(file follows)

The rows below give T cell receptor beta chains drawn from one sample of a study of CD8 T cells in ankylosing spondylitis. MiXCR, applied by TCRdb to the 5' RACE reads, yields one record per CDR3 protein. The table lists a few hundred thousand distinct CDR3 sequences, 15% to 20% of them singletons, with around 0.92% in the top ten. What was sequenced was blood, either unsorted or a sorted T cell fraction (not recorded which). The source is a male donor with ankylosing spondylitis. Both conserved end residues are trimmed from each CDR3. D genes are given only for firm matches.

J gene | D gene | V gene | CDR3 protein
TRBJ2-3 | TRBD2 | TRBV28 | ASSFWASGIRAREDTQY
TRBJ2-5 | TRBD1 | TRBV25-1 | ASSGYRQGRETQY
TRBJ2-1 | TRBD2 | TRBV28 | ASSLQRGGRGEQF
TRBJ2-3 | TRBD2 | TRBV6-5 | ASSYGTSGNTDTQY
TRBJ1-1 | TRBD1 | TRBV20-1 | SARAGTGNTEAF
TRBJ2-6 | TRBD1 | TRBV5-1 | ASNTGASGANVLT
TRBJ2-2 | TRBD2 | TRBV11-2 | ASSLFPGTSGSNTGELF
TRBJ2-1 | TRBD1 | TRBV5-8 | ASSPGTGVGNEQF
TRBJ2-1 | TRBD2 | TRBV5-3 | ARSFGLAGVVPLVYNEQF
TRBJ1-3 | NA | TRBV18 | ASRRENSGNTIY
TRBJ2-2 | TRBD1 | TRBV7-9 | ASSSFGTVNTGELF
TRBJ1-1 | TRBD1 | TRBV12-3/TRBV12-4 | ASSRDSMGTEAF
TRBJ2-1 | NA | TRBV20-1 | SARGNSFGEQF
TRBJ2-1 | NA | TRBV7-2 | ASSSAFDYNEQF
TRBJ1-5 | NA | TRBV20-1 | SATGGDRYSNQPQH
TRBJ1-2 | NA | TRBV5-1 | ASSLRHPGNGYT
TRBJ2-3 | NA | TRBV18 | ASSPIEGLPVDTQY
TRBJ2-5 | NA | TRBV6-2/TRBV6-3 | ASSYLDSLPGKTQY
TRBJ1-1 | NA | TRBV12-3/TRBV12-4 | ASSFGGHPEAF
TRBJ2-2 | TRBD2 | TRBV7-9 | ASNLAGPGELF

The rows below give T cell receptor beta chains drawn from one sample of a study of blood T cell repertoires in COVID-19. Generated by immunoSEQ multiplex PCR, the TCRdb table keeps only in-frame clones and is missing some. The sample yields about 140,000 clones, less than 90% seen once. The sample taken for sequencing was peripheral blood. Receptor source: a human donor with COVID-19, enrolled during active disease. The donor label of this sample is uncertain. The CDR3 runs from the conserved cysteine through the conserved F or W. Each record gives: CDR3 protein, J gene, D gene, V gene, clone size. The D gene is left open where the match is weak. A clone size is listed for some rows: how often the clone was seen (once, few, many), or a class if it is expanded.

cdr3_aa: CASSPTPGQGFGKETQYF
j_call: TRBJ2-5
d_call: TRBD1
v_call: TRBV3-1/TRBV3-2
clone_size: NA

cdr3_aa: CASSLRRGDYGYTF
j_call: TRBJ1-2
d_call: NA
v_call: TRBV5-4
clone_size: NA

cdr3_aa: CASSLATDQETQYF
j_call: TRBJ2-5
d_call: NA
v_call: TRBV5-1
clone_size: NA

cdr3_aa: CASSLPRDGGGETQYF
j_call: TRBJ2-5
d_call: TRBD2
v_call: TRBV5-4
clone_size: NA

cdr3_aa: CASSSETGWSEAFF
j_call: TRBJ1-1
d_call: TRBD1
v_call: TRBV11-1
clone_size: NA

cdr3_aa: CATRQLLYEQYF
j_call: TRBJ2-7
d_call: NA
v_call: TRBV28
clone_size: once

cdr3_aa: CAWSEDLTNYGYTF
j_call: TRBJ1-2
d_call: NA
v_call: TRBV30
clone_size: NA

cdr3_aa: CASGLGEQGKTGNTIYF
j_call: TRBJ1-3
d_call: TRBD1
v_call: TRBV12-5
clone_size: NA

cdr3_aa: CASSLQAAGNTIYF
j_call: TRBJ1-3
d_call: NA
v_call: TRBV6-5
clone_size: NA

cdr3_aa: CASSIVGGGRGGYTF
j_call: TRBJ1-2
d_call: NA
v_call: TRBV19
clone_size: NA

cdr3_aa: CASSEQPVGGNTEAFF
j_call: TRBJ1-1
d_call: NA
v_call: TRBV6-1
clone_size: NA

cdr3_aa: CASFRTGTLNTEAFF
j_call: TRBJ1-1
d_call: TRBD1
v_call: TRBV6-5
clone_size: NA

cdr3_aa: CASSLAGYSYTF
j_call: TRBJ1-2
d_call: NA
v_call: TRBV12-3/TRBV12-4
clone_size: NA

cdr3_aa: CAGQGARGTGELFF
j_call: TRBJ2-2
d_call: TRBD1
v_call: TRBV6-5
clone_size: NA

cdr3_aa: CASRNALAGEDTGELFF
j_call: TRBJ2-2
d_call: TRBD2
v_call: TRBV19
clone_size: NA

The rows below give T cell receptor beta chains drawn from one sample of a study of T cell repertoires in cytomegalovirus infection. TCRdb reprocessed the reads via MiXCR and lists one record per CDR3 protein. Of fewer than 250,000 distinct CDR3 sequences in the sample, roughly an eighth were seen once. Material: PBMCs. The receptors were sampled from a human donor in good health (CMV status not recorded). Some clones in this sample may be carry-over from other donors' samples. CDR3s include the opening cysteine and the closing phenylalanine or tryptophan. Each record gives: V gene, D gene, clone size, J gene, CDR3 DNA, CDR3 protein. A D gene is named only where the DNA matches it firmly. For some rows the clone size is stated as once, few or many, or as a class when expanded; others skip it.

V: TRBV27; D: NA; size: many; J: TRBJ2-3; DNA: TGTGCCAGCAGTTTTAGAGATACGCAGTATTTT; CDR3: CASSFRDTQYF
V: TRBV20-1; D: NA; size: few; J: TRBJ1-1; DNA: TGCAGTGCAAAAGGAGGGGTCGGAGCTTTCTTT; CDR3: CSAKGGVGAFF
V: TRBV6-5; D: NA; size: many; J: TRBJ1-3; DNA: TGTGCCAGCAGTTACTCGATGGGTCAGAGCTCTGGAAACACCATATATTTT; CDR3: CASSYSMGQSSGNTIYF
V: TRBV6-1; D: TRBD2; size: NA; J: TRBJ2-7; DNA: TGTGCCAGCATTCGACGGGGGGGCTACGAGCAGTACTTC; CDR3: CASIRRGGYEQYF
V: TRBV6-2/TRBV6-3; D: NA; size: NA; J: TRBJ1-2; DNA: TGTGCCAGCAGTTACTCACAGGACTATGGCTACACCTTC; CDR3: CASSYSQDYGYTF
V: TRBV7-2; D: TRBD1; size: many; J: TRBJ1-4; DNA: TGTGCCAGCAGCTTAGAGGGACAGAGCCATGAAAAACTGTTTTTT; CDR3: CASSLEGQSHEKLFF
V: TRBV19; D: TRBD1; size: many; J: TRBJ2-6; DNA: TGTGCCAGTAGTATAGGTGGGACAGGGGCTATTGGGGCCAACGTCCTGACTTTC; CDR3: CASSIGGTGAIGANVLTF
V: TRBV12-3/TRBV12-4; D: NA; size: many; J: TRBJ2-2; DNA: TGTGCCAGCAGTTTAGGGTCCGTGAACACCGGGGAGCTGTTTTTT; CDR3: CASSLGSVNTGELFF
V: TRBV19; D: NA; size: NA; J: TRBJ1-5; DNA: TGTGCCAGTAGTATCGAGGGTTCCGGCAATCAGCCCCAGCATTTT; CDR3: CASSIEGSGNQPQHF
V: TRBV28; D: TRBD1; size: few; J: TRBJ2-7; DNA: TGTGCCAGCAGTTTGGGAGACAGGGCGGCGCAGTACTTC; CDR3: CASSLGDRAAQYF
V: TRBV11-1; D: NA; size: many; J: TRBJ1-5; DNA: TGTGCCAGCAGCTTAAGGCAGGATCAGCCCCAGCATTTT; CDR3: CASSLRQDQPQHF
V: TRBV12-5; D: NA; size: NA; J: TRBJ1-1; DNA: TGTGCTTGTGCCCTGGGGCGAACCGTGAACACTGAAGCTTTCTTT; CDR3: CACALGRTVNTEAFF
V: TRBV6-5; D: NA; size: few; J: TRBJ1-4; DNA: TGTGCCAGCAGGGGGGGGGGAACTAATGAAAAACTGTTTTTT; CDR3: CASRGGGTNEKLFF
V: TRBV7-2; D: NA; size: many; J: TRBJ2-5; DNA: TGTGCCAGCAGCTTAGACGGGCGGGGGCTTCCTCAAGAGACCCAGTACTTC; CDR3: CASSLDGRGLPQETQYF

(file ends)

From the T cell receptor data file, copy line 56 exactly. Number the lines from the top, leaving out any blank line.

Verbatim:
d_call: NA